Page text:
Roadside bombs struck two minibuses filled with Shiite pilgrims returning to Baghdad on Monday, killing eight people and wounding 24 others, officials said, in the latest of a series of deadly attacks targeting the pilgrims.

The first bomb rocked a minibus pulling into a busy square in the Shiite neighborhood of Sadr City in Baghdad, killing four people and wounding 11 others, said a police official.

The driver, who refused to give his name, said his minibus was filled with pilgrims returning from the Shiite holy city of Karbala, 50 miles south of the capital.

The second minibus coming from Karbala was attacked in the Shiite neighborhood of al-Kamaliya in southeast Baghdad, killing four people and wounding 13 others, said the police official.

Medical officials confirmed the number of dead and wounded in the two attacks. All the officials spoke on condition of anonymity because they were not authorized to talk to the media.

The attacks followed a series of bombings last week targeting pilgrims on their way to Karbala that killed 60 people and wounded 170.

Hundreds of thousands of Shiite pilgrims converged on Karbala in recent days to celebrate the end of 40 days of mourning that follow the anniversary of the seventh-century death of one of Shiite Islam's most revered saints, the Prophet Muhammad's grandson Hussein.

Most of those pilgrims left Karbala early on Monday after the end of the religious ceremony, and the Iraqi government called on owners of private vehicles to help ferry them home.

The Iraqi government deployed more than 30,000 security personnel to protect the pilgrims, but the long distances that many Shiites travel to Karbala make it difficult to shield them from all attacks along the way.

Sunni militants have kept up their attacks against Shiites, hoping to re-ignite the kind of sectarian violence that engulfed the country two years ago.

But the Iraqi government has also stepped up its offensive against extremists throughout the country.

Iraqi Prime Minister Nouri al-Maliki launched several operations against Sunni and Shiite militants last year, including one in Sadr City to wrestle control from a militia led by radical Shiite cleric Muqtada al-Sadr.

The operations have helped reduce violence in Iraq to a five-year low and propelled al-Maliki's party to victory in provincial elections held throughout much of the country on Jan. 31.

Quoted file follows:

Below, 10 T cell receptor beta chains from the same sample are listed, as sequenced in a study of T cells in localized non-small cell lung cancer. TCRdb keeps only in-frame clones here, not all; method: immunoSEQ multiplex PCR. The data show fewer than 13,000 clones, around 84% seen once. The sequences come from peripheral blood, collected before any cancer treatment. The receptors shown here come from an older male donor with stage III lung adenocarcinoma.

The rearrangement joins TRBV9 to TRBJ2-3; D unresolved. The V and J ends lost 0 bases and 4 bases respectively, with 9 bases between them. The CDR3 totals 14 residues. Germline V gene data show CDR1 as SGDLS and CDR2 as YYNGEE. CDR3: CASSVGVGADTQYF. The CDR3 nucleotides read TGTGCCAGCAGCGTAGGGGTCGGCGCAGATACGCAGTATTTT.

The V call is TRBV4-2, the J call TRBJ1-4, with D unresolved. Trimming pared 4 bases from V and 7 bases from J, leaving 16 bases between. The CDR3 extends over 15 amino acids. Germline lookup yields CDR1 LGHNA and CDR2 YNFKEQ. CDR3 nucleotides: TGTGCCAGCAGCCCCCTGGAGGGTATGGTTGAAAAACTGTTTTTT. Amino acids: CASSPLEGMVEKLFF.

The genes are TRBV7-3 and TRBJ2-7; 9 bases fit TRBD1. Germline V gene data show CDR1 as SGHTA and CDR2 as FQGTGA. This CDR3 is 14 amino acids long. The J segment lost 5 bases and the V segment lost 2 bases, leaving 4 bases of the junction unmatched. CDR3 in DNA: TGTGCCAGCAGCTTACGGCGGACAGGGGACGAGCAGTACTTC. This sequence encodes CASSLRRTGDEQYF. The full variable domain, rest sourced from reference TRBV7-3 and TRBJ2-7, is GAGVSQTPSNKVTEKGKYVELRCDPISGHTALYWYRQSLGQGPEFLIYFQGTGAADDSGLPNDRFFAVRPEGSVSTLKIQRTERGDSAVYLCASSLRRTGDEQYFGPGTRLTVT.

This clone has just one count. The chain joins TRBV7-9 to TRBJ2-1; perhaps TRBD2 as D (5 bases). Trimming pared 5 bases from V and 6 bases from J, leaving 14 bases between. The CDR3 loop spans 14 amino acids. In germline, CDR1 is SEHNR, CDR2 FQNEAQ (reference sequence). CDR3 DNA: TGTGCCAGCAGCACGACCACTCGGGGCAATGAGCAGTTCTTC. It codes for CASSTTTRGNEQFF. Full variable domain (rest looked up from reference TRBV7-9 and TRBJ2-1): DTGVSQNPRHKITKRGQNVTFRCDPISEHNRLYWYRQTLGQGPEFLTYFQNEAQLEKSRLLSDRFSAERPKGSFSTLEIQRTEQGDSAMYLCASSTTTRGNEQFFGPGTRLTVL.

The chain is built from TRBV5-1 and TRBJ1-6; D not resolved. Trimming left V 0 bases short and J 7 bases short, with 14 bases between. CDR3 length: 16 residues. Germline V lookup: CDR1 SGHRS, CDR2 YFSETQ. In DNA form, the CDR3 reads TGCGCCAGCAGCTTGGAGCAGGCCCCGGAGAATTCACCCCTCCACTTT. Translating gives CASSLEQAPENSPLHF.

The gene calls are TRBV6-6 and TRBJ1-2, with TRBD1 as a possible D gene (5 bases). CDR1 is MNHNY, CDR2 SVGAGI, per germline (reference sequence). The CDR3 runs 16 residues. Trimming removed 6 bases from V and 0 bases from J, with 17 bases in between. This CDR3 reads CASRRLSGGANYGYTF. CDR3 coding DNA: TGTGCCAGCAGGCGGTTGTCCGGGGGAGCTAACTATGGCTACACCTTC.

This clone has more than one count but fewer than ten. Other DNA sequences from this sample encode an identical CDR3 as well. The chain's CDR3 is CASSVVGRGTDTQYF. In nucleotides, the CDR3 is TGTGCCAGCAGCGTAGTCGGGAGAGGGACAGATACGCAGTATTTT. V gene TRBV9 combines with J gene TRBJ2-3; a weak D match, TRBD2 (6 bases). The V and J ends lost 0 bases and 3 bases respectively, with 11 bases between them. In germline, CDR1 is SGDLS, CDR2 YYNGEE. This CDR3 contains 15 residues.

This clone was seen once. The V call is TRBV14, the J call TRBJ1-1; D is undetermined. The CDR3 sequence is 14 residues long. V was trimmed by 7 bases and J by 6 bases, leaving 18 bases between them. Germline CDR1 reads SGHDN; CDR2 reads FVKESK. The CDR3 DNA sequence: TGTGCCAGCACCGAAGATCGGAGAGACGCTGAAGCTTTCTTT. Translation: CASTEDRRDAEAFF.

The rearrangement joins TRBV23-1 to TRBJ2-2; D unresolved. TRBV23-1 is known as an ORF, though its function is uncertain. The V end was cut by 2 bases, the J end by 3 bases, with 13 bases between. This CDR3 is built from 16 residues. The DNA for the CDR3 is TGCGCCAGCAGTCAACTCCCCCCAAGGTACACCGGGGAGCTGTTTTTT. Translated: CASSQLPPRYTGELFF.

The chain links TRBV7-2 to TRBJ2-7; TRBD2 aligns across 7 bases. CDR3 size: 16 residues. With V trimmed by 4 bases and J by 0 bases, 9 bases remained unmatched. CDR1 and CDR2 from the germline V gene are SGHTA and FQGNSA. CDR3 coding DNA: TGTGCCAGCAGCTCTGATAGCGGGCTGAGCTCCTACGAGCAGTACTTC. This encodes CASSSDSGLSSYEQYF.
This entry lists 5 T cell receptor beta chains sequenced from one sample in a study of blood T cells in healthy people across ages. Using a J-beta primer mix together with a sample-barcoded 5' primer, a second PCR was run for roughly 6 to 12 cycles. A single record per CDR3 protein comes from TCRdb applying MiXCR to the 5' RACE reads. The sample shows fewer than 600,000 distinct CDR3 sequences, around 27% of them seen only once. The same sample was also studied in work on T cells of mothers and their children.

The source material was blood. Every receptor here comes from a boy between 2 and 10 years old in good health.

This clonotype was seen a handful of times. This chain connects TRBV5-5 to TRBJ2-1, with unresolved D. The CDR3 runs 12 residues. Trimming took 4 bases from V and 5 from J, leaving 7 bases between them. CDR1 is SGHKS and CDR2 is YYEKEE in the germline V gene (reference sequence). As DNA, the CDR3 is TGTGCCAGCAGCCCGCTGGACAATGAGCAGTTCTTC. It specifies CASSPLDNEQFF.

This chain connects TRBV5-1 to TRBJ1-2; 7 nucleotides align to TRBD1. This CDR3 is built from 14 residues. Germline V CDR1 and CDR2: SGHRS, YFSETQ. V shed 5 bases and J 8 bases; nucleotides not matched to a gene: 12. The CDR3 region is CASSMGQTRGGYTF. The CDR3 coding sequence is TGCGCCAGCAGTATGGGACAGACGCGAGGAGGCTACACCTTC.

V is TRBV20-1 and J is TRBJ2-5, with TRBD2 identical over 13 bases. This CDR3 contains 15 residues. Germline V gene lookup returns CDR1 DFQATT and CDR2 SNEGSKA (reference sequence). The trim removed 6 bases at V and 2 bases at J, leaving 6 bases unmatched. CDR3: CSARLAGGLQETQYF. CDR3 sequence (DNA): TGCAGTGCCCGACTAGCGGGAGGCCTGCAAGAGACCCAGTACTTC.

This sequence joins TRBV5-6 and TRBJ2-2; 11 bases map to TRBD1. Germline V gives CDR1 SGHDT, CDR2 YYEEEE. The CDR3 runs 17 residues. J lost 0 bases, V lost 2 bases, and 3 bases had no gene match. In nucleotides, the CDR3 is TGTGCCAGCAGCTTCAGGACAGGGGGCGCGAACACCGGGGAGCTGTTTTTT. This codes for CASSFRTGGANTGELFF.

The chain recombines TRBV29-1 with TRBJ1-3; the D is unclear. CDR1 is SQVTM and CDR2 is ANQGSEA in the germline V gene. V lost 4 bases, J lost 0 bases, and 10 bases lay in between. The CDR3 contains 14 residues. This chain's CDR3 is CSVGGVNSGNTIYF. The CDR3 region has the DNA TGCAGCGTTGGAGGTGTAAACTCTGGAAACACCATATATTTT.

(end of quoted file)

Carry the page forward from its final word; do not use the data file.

Iraqi election officials plan to announce final results this week. But preliminary figures announced Feb. 5 indicate al-Maliki's ticket beat Shiite religious parties in Baghdad and southern Iraq, including its main rival, the Supreme Islamic Iraqi Council, which has close ties to Iran.

The Supreme Council won control of much of the south in the last provincial elections in 2005.

Humam Hammoudi, a senior member of the Supreme Council, said his party has set up a committee to look into the "surprise" results from the recent provincial elections.

"The way the election results turned out contradicted the forecasts and expectations," Hammoudi said in an interview published Monday in the pan-Arab Al-Hayat newspaper.

Hammoudi acknowledged the party's "ability to rally large numbers was not matched by others" but said "ugly" centralized policies from Baghdad were partly to blame for the perception that the Supreme Council did not perform well when it controlled the south.

The Supreme Council has lobbied to carve out a semi-autonomous region in the oil-rich south similar to the Kurdish-ruled area in the north — an idea that al-Maliki has strongly opposed.

Faraj al-Haidari, head of the country's election commission, said Sunday that Iraqi officials nullified provincial election results in more than 30 polling stations across the country due to fraud, but the cases were not significant enough to require a new vote in any province.

Another area where there has been controversy relates to certificates candidates needed to verify that they had at least a high school diploma so they can run.

Judge Raheem al-Ugaily, the head of Iraq's Public Integrity Commission, told The Associated Press on Monday that his group has discovered 258 forged certificates presented by candidates. More than 14,000 candidates ran for 444 council seats in 14 out of Iraq's 18 provinces in the Jan. 31 vote.

Abdul-Aziz al-Hakim, the head of the Supreme Council, criticized the election commission and demanded the group address cases of fraud before announcing final results.

"The results of the provincial elections were not accurate," U.S.-funded Radio Sawa quoted al-Hakim's son and heir apparent, Ammar, as saying in a speech delivered on behalf of his ailing father Sunday in Karbala.

The results "indicate fraud by influential parties in the election commission," he was quoted as saying.